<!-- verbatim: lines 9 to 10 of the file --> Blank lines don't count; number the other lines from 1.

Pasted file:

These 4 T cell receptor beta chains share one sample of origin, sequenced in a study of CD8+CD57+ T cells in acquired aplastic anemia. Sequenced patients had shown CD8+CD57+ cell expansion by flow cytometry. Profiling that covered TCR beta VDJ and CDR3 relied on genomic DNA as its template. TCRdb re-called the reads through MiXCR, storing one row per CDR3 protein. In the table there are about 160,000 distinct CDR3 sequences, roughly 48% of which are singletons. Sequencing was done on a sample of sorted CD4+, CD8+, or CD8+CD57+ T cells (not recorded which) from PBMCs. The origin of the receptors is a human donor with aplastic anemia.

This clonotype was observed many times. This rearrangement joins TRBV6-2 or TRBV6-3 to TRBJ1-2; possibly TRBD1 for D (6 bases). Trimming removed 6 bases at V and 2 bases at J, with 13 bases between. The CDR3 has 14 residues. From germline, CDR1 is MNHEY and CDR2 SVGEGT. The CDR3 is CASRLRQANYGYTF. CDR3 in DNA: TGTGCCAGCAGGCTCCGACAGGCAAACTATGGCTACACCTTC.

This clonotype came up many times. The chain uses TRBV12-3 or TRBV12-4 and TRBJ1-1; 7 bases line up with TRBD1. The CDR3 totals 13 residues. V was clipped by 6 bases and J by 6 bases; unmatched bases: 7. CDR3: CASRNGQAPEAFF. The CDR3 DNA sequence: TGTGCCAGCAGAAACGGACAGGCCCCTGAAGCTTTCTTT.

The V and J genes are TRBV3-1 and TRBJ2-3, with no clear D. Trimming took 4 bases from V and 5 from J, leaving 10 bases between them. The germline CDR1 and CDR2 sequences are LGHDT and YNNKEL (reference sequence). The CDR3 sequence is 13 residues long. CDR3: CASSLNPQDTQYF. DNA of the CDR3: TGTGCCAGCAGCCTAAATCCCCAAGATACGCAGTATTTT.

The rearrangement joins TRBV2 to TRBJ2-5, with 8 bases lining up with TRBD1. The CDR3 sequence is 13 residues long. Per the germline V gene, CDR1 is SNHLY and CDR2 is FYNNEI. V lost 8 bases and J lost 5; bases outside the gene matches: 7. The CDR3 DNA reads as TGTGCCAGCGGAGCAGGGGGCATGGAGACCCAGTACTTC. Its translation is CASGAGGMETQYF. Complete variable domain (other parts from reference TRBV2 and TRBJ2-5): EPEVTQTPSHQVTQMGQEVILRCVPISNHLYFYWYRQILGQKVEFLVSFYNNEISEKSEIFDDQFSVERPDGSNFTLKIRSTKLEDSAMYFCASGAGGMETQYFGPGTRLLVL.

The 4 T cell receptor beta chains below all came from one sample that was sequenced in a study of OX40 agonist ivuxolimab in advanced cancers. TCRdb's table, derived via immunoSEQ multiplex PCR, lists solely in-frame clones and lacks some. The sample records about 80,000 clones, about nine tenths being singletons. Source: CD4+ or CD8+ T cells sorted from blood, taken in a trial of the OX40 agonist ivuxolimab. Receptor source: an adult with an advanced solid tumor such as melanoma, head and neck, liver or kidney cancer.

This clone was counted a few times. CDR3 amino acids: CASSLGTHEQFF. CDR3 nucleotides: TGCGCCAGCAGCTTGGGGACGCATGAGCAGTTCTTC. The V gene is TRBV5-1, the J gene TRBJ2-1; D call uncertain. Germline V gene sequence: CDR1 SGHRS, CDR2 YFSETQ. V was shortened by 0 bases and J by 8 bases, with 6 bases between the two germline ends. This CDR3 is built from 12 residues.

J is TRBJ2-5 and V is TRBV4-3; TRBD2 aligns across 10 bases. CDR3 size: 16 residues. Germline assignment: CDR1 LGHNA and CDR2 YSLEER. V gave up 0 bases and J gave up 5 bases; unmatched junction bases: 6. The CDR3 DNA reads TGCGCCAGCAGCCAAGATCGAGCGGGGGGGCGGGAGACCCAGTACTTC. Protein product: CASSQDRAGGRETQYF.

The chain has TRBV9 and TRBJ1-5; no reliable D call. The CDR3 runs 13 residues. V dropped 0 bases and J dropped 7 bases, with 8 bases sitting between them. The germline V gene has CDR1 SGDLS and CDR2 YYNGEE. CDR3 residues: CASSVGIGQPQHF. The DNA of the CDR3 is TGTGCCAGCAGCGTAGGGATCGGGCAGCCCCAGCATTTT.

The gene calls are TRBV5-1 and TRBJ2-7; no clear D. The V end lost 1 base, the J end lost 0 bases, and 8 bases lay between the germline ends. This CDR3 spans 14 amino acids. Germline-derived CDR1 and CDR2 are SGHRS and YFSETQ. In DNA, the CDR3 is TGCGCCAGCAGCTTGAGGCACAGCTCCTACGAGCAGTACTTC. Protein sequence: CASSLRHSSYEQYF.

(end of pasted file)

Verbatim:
The chain has TRBV9 and TRBJ1-5; no reliable D call. The CDR3 runs 13 residues. V dropped 0 bases and J dropped 7 bases, with 8 bases sitting between them. The germline V gene has CDR1 SGDLS and CDR2 YYNGEE. CDR3 residues: CASSVGIGQPQHF. The DNA of the CDR3 is TGTGCCAGCAGCGTAGGGATCGGGCAGCCCCAGCATTTT.

The gene calls are TRBV5-1 and TRBJ2-7; no clear D. The V end lost 1 base, the J end lost 0 bases, and 8 bases lay between the germline ends. This CDR3 spans 14 amino acids. Germline-derived CDR1 and CDR2 are SGHRS and YFSETQ. In DNA, the CDR3 is TGCGCCAGCAGCTTGAGGCACAGCTCCTACGAGCAGTACTTC. Protein sequence: CASSLRHSSYEQYF.